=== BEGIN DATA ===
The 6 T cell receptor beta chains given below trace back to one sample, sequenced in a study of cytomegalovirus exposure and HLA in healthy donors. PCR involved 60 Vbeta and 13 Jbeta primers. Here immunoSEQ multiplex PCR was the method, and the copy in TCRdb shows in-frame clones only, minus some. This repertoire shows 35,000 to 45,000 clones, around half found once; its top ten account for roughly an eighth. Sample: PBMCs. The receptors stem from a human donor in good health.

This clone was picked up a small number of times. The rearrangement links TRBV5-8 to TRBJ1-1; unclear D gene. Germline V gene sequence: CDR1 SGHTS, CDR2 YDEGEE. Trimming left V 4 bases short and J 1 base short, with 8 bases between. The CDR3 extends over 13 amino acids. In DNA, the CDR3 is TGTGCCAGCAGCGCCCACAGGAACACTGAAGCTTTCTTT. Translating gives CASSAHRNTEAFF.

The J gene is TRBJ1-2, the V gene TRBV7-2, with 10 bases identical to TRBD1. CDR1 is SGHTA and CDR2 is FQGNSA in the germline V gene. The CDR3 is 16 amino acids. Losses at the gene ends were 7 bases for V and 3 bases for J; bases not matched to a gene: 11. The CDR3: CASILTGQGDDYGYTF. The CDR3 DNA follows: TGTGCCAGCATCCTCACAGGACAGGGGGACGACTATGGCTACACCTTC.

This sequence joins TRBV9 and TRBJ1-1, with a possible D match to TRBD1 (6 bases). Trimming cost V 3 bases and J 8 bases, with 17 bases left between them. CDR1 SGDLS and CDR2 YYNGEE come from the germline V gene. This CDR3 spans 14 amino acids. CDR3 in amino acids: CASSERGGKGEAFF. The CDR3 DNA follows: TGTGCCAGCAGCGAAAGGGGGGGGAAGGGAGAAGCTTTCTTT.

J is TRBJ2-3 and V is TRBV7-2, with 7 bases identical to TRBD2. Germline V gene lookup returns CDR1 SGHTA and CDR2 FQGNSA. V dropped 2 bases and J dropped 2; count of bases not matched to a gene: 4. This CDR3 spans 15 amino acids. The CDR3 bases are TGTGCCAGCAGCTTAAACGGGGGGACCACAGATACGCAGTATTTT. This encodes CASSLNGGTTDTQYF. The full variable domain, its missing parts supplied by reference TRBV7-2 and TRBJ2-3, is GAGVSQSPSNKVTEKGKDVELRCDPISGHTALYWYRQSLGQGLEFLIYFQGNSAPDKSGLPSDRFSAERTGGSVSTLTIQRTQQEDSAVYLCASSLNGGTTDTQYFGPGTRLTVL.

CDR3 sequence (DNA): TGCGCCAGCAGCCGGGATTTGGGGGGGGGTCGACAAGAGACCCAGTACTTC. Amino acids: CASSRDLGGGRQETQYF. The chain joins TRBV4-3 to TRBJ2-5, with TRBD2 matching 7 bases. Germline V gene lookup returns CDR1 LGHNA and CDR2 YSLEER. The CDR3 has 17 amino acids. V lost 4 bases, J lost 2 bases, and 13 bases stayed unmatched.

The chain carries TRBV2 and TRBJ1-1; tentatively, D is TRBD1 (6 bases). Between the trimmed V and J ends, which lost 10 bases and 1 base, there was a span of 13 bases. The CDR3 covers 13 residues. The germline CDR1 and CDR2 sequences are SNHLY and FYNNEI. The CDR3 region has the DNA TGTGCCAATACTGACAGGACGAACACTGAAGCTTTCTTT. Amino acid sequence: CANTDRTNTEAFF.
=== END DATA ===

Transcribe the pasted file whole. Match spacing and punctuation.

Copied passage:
The 6 T cell receptor beta chains given below trace back to one sample, sequenced in a study of cytomegalovirus exposure and HLA in healthy donors. PCR involved 60 Vbeta and 13 Jbeta primers. Here immunoSEQ multiplex PCR was the method, and the copy in TCRdb shows in-frame clones only, minus some. This repertoire shows 35,000 to 45,000 clones, around half found once; its top ten account for roughly an eighth. Sample: PBMCs. The receptors stem from a human donor in good health.

This clone was picked up a small number of times. The rearrangement links TRBV5-8 to TRBJ1-1; unclear D gene. Germline V gene sequence: CDR1 SGHTS, CDR2 YDEGEE. Trimming left V 4 bases short and J 1 base short, with 8 bases between. The CDR3 extends over 13 amino acids. In DNA, the CDR3 is TGTGCCAGCAGCGCCCACAGGAACACTGAAGCTTTCTTT. Translating gives CASSAHRNTEAFF.

The J gene is TRBJ1-2, the V gene TRBV7-2, with 10 bases identical to TRBD1. CDR1 is SGHTA and CDR2 is FQGNSA in the germline V gene. The CDR3 is 16 amino acids. Losses at the gene ends were 7 bases for V and 3 bases for J; bases not matched to a gene: 11. The CDR3: CASILTGQGDDYGYTF. The CDR3 DNA follows: TGTGCCAGCATCCTCACAGGACAGGGGGACGACTATGGCTACACCTTC.

This sequence joins TRBV9 and TRBJ1-1, with a possible D match to TRBD1 (6 bases). Trimming cost V 3 bases and J 8 bases, with 17 bases left between them. CDR1 SGDLS and CDR2 YYNGEE come from the germline V gene. This CDR3 spans 14 amino acids. CDR3 in amino acids: CASSERGGKGEAFF. The CDR3 DNA follows: TGTGCCAGCAGCGAAAGGGGGGGGAAGGGAGAAGCTTTCTTT.

J is TRBJ2-3 and V is TRBV7-2, with 7 bases identical to TRBD2. Germline V gene lookup returns CDR1 SGHTA and CDR2 FQGNSA. V dropped 2 bases and J dropped 2; count of bases not matched to a gene: 4. This CDR3 spans 15 amino acids. The CDR3 bases are TGTGCCAGCAGCTTAAACGGGGGGACCACAGATACGCAGTATTTT. This encodes CASSLNGGTTDTQYF. The full variable domain, its missing parts supplied by reference TRBV7-2 and TRBJ2-3, is GAGVSQSPSNKVTEKGKDVELRCDPISGHTALYWYRQSLGQGLEFLIYFQGNSAPDKSGLPSDRFSAERTGGSVSTLTIQRTQQEDSAVYLCASSLNGGTTDTQYFGPGTRLTVL.

CDR3 sequence (DNA): TGCGCCAGCAGCCGGGATTTGGGGGGGGGTCGACAAGAGACCCAGTACTTC. Amino acids: CASSRDLGGGRQETQYF. The chain joins TRBV4-3 to TRBJ2-5, with TRBD2 matching 7 bases. Germline V gene lookup returns CDR1 LGHNA and CDR2 YSLEER. The CDR3 has 17 amino acids. V lost 4 bases, J lost 2 bases, and 13 bases stayed unmatched.

The chain carries TRBV2 and TRBJ1-1; tentatively, D is TRBD1 (6 bases). Between the trimmed V and J ends, which lost 10 bases and 1 base, there was a span of 13 bases. The CDR3 covers 13 residues. The germline CDR1 and CDR2 sequences are SNHLY and FYNNEI. The CDR3 region has the DNA TGTGCCAATACTGACAGGACGAACACTGAAGCTTTCTTT. Amino acid sequence: CANTDRTNTEAFF.